"Meditation" is a preparatory practice. Meditation practices purify and focus the mind. 

 

After meditation/along with meditation, one needs to perform Self-inquiry/contemplation. If you want to become a super-being with many siddhis, stick to the methods. If you want to become free from suffering, inquire into who is suffering. :) 

 

In our tradition, that is all a part of what is referred to as meditation. First we train the mind to focus, then to rest in that focus, then to rest without any particular focus. As the mind becomes more settled and clear, it looks back at itself directly and the inquiry occurs spontaneously and naturally. For most it is difficult to really look at it while it is busy. In dzogchen it is said that the view, meditation, behavior, and result are all the same, not different things.

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Not the only path, but maybe a needed ingredient. 

As people above have alluded too, the point is not to leave your meditation on the zafu. 

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To add an example from outside Buddhism, another "path" to internal exploration I've messed about with is floating in the dark- been mad about the idea since the movie "altered states" was in the theaters,  I've used tanks a number of times and really enjoy  the experience.

I get a deeper experience sitting, and I think the position of my breathing stuff while floating is the main reason. On the other hand, would my perception of things within my practice be the same without the time in the tanks? Or without the sheen of pseudo science from the movie - and Dr. Lilly's books, for that matter?

 

As I've mentioned elsewhere,  I worked with an Alexander technique instructor for years and it did a lot of good. In the spirit that "meditation " is described as preparation for other things above, Alexander could be seen as preparation for meditation. 

 

In the same sense, I can't make a distinction between my "meditation " and time I've spent singing in the long run. Certainly needed both.

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In my life, meditation oscillates between dietary and medicinal.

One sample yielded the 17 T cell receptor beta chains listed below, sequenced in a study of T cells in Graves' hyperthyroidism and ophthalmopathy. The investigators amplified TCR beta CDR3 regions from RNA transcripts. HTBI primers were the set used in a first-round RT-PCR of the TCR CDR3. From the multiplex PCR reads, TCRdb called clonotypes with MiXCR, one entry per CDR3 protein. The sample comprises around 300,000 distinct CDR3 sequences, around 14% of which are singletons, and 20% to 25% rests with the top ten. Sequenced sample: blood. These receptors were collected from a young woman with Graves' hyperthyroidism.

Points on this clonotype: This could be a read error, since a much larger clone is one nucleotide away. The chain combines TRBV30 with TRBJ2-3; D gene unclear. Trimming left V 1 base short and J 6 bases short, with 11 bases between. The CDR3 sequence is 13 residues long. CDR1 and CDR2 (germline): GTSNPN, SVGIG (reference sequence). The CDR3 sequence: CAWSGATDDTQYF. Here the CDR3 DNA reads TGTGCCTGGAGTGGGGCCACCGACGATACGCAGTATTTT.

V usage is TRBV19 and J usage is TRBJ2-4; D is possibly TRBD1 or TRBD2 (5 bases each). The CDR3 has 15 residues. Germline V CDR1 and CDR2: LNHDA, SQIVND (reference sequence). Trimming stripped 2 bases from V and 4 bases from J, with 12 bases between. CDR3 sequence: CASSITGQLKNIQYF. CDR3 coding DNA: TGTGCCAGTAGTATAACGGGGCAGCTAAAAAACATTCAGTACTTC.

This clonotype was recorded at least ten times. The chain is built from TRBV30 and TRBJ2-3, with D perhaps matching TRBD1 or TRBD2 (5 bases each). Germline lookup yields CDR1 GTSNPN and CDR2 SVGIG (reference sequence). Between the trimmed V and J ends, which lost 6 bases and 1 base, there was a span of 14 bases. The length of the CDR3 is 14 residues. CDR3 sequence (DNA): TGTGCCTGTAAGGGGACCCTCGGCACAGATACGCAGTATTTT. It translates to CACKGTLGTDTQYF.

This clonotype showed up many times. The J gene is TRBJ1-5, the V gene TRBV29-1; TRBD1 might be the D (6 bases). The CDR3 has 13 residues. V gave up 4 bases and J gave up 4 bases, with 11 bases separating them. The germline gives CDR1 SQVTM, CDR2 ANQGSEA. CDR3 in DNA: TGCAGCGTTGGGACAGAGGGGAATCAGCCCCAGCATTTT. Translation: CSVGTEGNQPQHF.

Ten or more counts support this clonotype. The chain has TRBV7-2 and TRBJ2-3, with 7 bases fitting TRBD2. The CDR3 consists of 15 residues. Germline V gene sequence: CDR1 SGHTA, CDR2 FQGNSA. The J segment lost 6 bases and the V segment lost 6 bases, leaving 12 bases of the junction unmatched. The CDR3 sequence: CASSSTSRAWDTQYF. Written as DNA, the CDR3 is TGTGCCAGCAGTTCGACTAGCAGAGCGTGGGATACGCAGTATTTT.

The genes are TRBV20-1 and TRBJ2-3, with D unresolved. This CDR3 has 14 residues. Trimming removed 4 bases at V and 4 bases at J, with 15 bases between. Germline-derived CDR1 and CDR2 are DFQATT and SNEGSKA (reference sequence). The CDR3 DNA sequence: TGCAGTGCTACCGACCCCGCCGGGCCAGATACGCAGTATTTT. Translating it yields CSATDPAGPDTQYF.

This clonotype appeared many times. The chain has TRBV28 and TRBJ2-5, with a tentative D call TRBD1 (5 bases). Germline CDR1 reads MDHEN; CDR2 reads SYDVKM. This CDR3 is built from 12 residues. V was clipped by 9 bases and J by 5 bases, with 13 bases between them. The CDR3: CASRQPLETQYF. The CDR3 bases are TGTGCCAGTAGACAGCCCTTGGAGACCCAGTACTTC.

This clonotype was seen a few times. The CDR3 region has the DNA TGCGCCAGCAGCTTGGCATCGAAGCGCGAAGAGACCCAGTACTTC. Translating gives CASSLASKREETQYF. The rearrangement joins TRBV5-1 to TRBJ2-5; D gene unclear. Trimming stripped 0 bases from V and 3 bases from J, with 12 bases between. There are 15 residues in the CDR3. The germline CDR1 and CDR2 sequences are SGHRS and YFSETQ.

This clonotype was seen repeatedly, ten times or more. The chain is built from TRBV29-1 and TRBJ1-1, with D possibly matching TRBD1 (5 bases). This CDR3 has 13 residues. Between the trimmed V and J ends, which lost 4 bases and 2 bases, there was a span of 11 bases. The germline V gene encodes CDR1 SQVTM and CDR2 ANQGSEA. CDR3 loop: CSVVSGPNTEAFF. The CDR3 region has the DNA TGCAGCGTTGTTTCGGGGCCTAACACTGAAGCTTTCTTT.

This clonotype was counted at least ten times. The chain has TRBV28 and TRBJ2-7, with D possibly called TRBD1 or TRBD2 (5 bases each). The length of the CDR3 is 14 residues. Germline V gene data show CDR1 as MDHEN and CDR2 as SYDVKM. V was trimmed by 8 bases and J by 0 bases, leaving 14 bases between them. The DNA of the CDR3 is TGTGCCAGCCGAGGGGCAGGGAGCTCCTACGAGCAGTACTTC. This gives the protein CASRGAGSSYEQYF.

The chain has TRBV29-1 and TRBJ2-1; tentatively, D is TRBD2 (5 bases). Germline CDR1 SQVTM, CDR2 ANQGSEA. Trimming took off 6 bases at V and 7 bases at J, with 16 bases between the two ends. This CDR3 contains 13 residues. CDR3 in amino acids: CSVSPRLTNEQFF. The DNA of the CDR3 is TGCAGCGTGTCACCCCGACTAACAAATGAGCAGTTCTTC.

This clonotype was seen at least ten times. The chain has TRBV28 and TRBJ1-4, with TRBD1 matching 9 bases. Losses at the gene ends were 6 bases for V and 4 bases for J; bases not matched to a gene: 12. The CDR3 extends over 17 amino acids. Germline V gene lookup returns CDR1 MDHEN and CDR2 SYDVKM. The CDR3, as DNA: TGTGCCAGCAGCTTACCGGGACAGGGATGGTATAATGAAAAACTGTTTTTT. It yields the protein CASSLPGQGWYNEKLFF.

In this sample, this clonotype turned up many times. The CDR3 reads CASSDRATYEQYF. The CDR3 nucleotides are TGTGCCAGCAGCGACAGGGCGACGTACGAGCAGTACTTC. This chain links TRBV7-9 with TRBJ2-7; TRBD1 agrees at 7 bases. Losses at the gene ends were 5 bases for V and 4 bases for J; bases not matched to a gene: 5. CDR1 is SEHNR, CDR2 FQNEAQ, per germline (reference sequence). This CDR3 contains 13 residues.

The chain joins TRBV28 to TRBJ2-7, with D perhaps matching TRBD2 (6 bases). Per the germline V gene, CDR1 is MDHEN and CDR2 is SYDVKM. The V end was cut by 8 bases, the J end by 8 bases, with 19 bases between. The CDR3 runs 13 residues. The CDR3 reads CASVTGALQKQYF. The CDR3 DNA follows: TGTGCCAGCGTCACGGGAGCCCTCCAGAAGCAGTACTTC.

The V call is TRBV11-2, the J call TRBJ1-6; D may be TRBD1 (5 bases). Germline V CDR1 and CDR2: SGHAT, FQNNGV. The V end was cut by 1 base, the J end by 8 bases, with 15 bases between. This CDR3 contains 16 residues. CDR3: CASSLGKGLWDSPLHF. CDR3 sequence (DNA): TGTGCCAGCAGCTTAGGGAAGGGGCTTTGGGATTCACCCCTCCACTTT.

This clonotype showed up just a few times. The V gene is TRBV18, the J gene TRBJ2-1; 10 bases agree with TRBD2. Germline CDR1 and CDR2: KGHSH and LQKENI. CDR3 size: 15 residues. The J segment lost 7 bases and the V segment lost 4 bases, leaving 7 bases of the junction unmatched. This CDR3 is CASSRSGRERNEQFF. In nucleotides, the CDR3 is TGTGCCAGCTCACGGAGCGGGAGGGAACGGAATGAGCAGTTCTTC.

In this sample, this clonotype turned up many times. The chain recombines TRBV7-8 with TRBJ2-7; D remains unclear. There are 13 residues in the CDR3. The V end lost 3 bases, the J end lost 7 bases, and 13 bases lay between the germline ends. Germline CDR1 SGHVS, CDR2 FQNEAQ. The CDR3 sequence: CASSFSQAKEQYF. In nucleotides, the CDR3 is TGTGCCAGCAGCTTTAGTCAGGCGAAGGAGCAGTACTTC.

For a long time was dietary for me.  A disciplined daily process linked exclusively to the cushion (or the stance, or form).

 

Eventually, some decades in, a process of release was initiated.  A deep foundational shift in paradigm, awareness, perspective, motivations/desires, attachments played out...  all forms and processes dissolved (some still are).  Interesting to note that meditational states had branched out into daily life, work, shopping and so the need to pursue it actively was released into daily embodiment.

 

Formal cushion time and use of stances and forms lately manifests in a more medicinal process. 

 

No longer a daily diet, formal sitting and forms arise tzujan, when conditions call for it and i respond.

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2 minutes ago, silent thunder said:

that meditational states had branched out into daily life, work, shopping and so the need to pursue it actively was released into daily embodiment.

Nicely put @silent thunder that is what I was trying to say about "becoming one with the three realms" in the second post above. You are far more eloquent than me.

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I've been using meditation to access diffuse based thinking to gather ideas without having analysis paralysis and to help in studies to to further my materialistic adventures. But spiritual meditation techniques are great too and the insights/experiences from them can be very moving. But too much stillness or energy cultivation hinders my material desires and puts me in a hermit zone/depersonalization where functioning with friends, love, society, job get's affected and my ego will take a hit.

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I just finished a piece that is a summary of the teachings in the Pali sermons.  Here's something of what it's about:  

 

... the early record of Gautama’s teaching is still there, in Southeast Asia, in Tibet, and in China....
 

In that early record, Gautama is concerned with action, a certain kind of action:
 

…I say that determinate thought is action. When one determines, one acts by deed, word, or thought. 
 

‚ÄúWhen one determines‚ÄĚ‚Äďwhen one makes up one‚Äôs mind, action takes place.
 

Gautama taught the ceasing of action:
 

And what‚Ķ is the ceasing of action? That ceasing of action by body, speech, and mind, by which one contacts freedom,‚Äďthat is called ‚Äėthe ceasing of action‚Äô.‚Ä̬†
 

Gautama taught that action ceases first with regard to speech, then with regard to the body, and finally with regard to the mind.
 

The Early Record

 

I lay out what he taught, about how the cessation of volitive action (action through determinate thought) comes about.  

Not exactly what people think of as meditation, not what people think about as mindfulness either.